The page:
Commitment to Sustainable Development
16. We are determined to ensure that our rich diversity, which is our collective strength, will be used for constructive partnership for change and for the achievement of the common goal of sustainable development.
17. We welcome the Johannesburg Summit focus on the indivisibility of human dignity and are resolved through decisions on targets, timetables and partnerships to speedily increase access to basic requirements such as clean water, sanitation, energy, health care, food security and the protection of bio-diversity. At the same time, we will work together to assist one another to have access to financial resources, benefit from the opening of markets, ensure capacity building, use modern technology to bring about development, and make sure that there is technology transfer, human resource development, education and training to banish forever underdevelopment.
18. We are committed to ensure that women’s empowerment and emancipation, and gender equality are integrated in all activities encompassed within Agenda 21, the Millennium Development Goals and the Johannesburg Plan of Implementation.
19. We recognise the reality that global society has the means and is endowed with the resources to address the challenges of poverty eradication and sustainable development confronting all humanity. Together we will take extra steps to ensure that these available resources are used to the benefit of humanity.
20. In this regard, to contribute to the achievement of our development goals and targets, we urge developed countries that have not done so to make concrete efforts towards the internationally agreed levels of Official Development Assistance.
21. We welcome and support the emergence of stronger regional groupings and alliances, such as the New Partnership for Africa’s Development (NEPAD), to promote regional co-operation, improved international co-operation and promote sustainable development.
22. We shall continue to pay special attention to the developmental needs of Small Island Developing States and the Least Developed Countries.
23. We recognise sustainable development requires a long-term perspective and broad-based participation in policy formulation, decision-making and implementation at all levels. As social partners we will continue to work for stable partnerships with all major groups respecting the independent, important roles of each of these.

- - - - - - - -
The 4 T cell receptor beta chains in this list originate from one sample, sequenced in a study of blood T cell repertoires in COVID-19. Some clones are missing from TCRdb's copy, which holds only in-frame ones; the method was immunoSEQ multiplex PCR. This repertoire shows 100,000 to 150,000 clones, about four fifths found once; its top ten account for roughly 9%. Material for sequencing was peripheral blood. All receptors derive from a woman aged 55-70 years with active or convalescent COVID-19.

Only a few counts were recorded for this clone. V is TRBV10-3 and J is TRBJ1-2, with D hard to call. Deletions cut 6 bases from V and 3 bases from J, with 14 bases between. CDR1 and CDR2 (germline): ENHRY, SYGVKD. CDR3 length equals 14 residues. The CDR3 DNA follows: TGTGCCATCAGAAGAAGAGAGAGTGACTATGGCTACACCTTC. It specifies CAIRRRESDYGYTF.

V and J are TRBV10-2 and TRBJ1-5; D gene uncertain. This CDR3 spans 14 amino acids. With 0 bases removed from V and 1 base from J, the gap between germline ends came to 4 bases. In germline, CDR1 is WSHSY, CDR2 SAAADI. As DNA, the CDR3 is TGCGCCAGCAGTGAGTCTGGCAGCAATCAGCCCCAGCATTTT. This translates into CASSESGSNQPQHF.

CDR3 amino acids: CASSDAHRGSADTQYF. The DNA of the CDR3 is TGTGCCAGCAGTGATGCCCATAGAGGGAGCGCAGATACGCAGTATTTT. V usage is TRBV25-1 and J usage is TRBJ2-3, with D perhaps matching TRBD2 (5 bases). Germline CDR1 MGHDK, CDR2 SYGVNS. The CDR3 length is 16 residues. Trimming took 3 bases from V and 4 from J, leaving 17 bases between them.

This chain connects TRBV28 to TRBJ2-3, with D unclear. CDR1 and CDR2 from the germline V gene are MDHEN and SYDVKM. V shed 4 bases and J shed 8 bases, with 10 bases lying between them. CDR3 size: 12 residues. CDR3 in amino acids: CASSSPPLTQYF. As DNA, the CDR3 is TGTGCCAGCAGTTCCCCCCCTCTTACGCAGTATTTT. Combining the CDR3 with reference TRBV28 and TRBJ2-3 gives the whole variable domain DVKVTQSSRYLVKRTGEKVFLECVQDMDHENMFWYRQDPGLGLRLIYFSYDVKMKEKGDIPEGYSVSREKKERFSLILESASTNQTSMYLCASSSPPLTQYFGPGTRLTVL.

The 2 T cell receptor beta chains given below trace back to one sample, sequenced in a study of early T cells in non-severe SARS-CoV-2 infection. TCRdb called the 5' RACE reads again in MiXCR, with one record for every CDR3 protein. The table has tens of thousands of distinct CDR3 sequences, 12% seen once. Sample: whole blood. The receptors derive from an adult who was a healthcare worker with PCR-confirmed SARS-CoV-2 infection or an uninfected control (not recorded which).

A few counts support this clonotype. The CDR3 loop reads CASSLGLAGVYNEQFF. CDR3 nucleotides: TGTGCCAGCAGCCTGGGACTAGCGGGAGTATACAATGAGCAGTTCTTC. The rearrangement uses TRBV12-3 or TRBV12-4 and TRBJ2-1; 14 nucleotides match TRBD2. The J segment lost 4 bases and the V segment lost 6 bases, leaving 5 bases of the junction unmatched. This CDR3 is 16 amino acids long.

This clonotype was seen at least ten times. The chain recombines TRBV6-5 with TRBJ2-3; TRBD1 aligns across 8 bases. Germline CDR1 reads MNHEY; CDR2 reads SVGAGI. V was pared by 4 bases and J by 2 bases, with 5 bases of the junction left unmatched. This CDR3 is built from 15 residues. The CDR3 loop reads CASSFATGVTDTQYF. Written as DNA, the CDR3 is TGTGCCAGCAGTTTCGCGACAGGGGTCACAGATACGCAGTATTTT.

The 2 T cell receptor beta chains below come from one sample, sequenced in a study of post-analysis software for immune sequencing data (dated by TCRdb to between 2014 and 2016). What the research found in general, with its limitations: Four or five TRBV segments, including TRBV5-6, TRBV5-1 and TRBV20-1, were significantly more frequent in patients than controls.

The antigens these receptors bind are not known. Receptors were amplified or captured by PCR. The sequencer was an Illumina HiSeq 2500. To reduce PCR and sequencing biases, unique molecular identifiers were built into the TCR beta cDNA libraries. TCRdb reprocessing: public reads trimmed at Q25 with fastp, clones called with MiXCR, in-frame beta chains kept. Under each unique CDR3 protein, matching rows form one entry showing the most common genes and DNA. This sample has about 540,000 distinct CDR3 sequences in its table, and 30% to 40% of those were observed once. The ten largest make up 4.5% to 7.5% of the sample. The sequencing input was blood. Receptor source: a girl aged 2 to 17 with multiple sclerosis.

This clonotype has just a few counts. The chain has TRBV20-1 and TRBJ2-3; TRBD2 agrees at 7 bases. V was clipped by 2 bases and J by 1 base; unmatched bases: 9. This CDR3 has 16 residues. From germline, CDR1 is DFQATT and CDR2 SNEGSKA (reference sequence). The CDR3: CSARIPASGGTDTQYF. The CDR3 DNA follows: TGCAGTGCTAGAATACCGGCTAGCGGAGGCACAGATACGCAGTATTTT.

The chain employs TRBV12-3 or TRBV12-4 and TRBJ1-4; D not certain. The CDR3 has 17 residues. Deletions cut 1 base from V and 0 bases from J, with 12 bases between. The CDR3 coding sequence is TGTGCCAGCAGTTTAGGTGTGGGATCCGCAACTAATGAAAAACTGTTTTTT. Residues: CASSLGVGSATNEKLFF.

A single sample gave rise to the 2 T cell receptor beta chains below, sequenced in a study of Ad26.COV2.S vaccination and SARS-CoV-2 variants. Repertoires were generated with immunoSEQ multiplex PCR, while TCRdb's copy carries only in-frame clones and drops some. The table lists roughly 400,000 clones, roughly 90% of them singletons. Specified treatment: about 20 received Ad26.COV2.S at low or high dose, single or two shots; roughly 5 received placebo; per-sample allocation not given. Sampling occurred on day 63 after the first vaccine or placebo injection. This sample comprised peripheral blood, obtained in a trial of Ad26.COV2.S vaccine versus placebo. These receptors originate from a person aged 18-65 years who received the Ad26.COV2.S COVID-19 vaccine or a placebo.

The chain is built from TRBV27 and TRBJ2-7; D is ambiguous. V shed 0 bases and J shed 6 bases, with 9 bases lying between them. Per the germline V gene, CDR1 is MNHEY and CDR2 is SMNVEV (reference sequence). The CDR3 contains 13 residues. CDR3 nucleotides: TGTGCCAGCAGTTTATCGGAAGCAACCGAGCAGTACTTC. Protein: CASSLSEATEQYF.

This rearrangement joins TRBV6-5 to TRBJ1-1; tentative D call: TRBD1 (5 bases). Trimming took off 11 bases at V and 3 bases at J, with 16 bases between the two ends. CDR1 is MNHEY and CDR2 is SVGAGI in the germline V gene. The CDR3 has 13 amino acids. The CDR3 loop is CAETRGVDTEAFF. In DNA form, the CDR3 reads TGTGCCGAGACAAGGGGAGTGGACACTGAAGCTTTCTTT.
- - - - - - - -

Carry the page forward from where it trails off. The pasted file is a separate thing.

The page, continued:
24. We agree that in pursuit of their legitimate activities the private sector, both large and small companies, have a duty to contribute to the evolution of equitable and sustainable communities and societies.
25. We also agree to provide assistance to increase income generating employment opportunities, taking into account the International Labour Organisation (ILO) Declaration of Fundamental Principles and Rights at Work.
26. We agree that there is a need for private sector corporations to enforce corporate accountability. This should take place within a transparent and stable regulatory environment.
27. We undertake to strengthen and improve governance at all levels, for the effective implementation of Agenda 21, the Millennium Development Goals and the Johannesburg Plan of Implementation.
Multilateralism is the Future
28. To achieve our goals of sustainable development, we need more effective, democratic and accountable international and multilateral institutions.
27.We reaffirm our commitment to the principles and purposes of the UN Charter and international law as well as the strengthening of multi-lateralism. We support the leadership role of the United Nations as the most universal and representative organisation in the world, which is best placed to promote sustainable development.
28.We further commit ourselves to monitor progress at regular intervals towards the achievement of our sustainable development goals and objectives.
Making it Happen!
29.We are in agreement that this must be an inclusive process, involving all the major groups and governments that participated in the historic Johannesburg Summit.
30.We commit ourselves to act together, united by a common determination to save our planet, promote human development and achieve universal prosperity and peace.
31.We commit ourselves to the Johannesburg Plan of Implementation and to expedite the achievement of the time-bound, socio-economic and environmental targets contained therein.
32.From the African continent, the Cradle of Humankind, we solemnly pledge to the peoples of the world, and the generations that will surely inherit this earth, that we are determined to ensure that our collective hope for sustainable development is realised.
We express our deepest gratitude to the people and the Government of South Africa for their generous hospitality and excellent arrangements made for the World Summit on Sustainable Development.